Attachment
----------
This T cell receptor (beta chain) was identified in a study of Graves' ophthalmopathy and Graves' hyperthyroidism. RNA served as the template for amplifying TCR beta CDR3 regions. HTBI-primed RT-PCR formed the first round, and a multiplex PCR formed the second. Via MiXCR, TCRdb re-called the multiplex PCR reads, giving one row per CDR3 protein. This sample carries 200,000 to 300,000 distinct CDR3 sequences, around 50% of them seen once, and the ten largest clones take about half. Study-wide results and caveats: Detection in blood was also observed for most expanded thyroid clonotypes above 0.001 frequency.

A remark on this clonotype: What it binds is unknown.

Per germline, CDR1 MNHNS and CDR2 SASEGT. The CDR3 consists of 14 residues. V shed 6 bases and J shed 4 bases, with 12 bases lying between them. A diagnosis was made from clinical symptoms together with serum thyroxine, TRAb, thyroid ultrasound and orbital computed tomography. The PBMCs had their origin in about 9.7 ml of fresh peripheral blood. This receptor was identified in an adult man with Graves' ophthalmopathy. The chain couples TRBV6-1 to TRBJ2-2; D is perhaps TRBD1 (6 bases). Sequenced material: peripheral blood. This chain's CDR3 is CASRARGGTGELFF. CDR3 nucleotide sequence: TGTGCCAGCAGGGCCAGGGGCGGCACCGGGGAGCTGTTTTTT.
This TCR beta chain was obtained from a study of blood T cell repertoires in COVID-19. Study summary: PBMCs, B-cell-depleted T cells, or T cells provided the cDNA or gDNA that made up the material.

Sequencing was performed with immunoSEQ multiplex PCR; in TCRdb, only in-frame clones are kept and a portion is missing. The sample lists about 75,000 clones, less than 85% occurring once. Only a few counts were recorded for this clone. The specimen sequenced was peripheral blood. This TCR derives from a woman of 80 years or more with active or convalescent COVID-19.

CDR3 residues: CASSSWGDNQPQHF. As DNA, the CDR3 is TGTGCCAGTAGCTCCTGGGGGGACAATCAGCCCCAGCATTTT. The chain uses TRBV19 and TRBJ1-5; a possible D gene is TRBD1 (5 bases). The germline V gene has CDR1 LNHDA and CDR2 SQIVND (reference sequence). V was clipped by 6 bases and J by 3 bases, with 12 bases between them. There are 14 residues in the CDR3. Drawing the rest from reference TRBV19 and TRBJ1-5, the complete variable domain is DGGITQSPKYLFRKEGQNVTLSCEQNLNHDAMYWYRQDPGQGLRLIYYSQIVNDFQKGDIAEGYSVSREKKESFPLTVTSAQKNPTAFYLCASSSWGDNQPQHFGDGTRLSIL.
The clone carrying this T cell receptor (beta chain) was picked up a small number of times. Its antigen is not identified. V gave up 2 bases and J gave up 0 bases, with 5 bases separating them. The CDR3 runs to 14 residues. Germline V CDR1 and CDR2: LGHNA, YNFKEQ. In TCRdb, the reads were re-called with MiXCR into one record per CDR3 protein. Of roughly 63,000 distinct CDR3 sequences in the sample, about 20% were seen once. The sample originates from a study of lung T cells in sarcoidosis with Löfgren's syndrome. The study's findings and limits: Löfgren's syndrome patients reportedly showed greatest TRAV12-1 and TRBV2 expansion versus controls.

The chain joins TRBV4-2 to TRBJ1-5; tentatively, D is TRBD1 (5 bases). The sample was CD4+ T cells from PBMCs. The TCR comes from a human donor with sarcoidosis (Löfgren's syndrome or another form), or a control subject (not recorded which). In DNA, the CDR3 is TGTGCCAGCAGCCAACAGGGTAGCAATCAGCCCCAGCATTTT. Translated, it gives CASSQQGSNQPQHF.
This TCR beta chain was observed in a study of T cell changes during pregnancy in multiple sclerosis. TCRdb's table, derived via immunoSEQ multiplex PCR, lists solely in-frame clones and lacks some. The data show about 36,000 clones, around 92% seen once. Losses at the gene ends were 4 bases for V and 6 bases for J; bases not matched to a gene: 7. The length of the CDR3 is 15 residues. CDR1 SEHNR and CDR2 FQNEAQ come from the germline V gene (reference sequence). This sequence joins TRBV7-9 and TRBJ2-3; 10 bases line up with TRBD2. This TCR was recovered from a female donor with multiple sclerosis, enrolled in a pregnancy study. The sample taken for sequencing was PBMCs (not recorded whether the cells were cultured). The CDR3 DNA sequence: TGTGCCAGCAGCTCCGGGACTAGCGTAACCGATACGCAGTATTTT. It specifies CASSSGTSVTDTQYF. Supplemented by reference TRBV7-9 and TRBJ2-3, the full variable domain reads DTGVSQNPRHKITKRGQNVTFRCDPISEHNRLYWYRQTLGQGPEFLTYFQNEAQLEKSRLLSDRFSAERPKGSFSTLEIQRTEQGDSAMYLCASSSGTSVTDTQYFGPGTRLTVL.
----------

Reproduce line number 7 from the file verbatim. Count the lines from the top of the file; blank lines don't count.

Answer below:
The clone carrying this T cell receptor (beta chain) was picked up a small number of times. Its antigen is not identified. V gave up 2 bases and J gave up 0 bases, with 5 bases separating them. The CDR3 runs to 14 residues. Germline V CDR1 and CDR2: LGHNA, YNFKEQ. In TCRdb, the reads were re-called with MiXCR into one record per CDR3 protein. Of roughly 63,000 distinct CDR3 sequences in the sample, about 20% were seen once. The sample originates from a study of lung T cells in sarcoidosis with Löfgren's syndrome. The study's findings and limits: Löfgren's syndrome patients reportedly showed greatest TRAV12-1 and TRBV2 expansion versus controls.